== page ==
Right. You want the government to force me to give things away for free.

            Back to property. In the Star-Trek saga ...

            I couldn't c

            • Actually, copyright is government forcing you to NOT give things away. So to speak.

              It's granting you a limited monopoly, as an incentive. It's not a natural right.

              Obviously, sometimes without the incentive creators wouldn't create. That's the only reason it's granted.

              • Actually, copyright is government forcing you to NOT give things away. So to speak.

                Government does not force me to not give anything away. I can give away anything of mine that I choose.

                It's granting you a limited monopoly, as an incentive. It's not a natural right.

                So you say. I agree the law does not treat it as a natural right, but that doesn't mean it isn't one.

                Obviously, sometimes without the incentive creators wouldn't create. That's the only reason it's granted.

                While it is true that this is the reason it is granted, I am not so sure that creators wouldn't create without it. History does not provide too many examples of this. The Internet -- where copyright infractions are the rule, rather than the exception -- sees a ton of creativity.

                • Yes, technically the government isn't forcing you to not give anything away, hence the "so to speak." But you have to admit, it made a nicer parallelism that way. I'm just saying, eliminating pieces or all of current copyright is not the government forcing you to give things away, it's merely the government ceasing to grant an artificial monopoly on an infinite resource.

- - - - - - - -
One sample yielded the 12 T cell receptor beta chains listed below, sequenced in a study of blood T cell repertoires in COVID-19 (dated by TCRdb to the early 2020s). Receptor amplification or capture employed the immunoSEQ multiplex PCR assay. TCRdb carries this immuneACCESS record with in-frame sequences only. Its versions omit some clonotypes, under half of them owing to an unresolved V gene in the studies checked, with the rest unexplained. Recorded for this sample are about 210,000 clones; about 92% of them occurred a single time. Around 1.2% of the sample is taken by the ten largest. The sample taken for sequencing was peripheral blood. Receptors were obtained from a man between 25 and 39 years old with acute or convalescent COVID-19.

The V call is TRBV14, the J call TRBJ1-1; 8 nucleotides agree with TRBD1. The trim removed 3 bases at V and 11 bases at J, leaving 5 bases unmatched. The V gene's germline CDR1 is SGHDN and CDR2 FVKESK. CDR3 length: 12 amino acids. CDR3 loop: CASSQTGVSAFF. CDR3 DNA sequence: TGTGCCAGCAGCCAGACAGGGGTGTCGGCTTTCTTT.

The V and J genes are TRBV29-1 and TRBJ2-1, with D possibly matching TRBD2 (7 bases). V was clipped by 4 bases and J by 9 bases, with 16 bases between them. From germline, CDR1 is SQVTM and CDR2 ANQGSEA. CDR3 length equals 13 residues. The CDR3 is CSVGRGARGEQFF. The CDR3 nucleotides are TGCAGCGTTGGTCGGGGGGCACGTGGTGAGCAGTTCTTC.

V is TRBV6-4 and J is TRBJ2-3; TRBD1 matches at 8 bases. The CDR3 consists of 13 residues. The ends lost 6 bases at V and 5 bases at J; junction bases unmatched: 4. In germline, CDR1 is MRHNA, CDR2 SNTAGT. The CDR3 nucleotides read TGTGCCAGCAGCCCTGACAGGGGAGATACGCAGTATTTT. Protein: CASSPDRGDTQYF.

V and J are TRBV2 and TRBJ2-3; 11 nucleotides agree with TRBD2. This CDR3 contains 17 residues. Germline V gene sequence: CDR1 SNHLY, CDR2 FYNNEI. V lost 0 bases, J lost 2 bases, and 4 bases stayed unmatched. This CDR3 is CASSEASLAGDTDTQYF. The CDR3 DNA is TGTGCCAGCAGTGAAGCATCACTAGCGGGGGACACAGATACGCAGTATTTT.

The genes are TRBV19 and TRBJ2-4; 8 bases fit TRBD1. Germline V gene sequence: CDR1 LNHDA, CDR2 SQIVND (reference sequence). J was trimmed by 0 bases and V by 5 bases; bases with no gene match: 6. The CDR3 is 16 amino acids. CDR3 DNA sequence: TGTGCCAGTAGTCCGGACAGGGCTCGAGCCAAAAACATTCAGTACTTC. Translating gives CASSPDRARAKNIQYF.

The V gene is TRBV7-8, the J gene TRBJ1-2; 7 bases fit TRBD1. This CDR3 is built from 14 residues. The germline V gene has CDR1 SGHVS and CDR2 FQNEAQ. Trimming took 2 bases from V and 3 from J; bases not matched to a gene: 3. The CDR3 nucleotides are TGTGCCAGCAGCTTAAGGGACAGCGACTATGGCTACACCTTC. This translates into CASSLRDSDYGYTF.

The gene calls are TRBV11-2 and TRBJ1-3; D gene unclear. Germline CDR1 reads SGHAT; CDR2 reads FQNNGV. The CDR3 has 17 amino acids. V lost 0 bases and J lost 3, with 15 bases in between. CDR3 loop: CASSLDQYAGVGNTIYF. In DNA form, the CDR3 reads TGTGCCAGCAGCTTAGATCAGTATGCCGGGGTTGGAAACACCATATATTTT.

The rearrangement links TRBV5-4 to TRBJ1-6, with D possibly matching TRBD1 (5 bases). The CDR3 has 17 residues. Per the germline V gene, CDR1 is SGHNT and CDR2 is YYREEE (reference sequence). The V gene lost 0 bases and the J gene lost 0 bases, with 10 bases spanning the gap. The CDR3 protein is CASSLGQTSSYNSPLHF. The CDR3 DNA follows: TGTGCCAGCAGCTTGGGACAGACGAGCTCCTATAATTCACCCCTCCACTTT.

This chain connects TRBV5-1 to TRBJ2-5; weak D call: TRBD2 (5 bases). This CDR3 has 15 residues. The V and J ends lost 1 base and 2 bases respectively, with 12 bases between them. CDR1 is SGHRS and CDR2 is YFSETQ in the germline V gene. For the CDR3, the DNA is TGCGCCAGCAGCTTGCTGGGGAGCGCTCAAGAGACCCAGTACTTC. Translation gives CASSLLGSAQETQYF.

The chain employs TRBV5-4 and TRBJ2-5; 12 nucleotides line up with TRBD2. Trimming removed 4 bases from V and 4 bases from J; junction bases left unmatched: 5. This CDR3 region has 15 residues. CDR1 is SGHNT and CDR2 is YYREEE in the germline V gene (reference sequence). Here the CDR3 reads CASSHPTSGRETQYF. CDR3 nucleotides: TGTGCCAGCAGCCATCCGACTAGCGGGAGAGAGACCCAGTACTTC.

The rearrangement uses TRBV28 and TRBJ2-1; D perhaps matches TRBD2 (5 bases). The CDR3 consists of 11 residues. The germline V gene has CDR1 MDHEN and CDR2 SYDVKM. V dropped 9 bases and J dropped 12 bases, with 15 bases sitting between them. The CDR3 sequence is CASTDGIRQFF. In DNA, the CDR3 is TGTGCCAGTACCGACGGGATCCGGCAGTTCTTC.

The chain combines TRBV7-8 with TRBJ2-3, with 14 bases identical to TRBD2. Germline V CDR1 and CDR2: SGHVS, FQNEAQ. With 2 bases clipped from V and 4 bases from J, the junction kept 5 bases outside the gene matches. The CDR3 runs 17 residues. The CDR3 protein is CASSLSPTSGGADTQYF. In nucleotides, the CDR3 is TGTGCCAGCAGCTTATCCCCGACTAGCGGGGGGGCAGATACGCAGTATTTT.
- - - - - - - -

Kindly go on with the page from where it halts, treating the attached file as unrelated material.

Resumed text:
I'm not saying such a monopoly is a bad thing, I'm just saying that's what it is. After all, if it's there, we *can* choose to not exercise it. (It does need reasonable limits, so stuff doesn't end up locked up forever, and so that people who want to *base* their creativity on others' aren't handcuffed.)

                  But if it's not there, in order to attempt to create a non-governmental artificial monopoly we end up with insanity like DRM. (Like, for instance, my mother's embroidery machine, currently a $4k doorstop because WinXP handles parallel ports differently than Win95 did and so the dongle is no longer recognized. No, I'm not bitter.)

                  • Yes, technically the government isn't forcing you to not give anything away, hence the "so to speak."

                    I do not understand. To me, if it is not technically doing it, it is not doing it. I don't get how the "so to speak" changes anything.

                    But you have to admit, it made a nicer parallelism that way.

                    Not for me. I don't get it at all.

                    I'm just saying, eliminating pieces or all of current copyright is not the government forcing you to give things away, it's merely the government ceasing to grant an artificial monopoly on an infinite resource.

                    I disagree. I think what I said is perfectly accurate. But we appear to disagree on whether such things can be owned. And again, just because it wasn't recognized as owned before, doesn't mean I can't recognize it as such.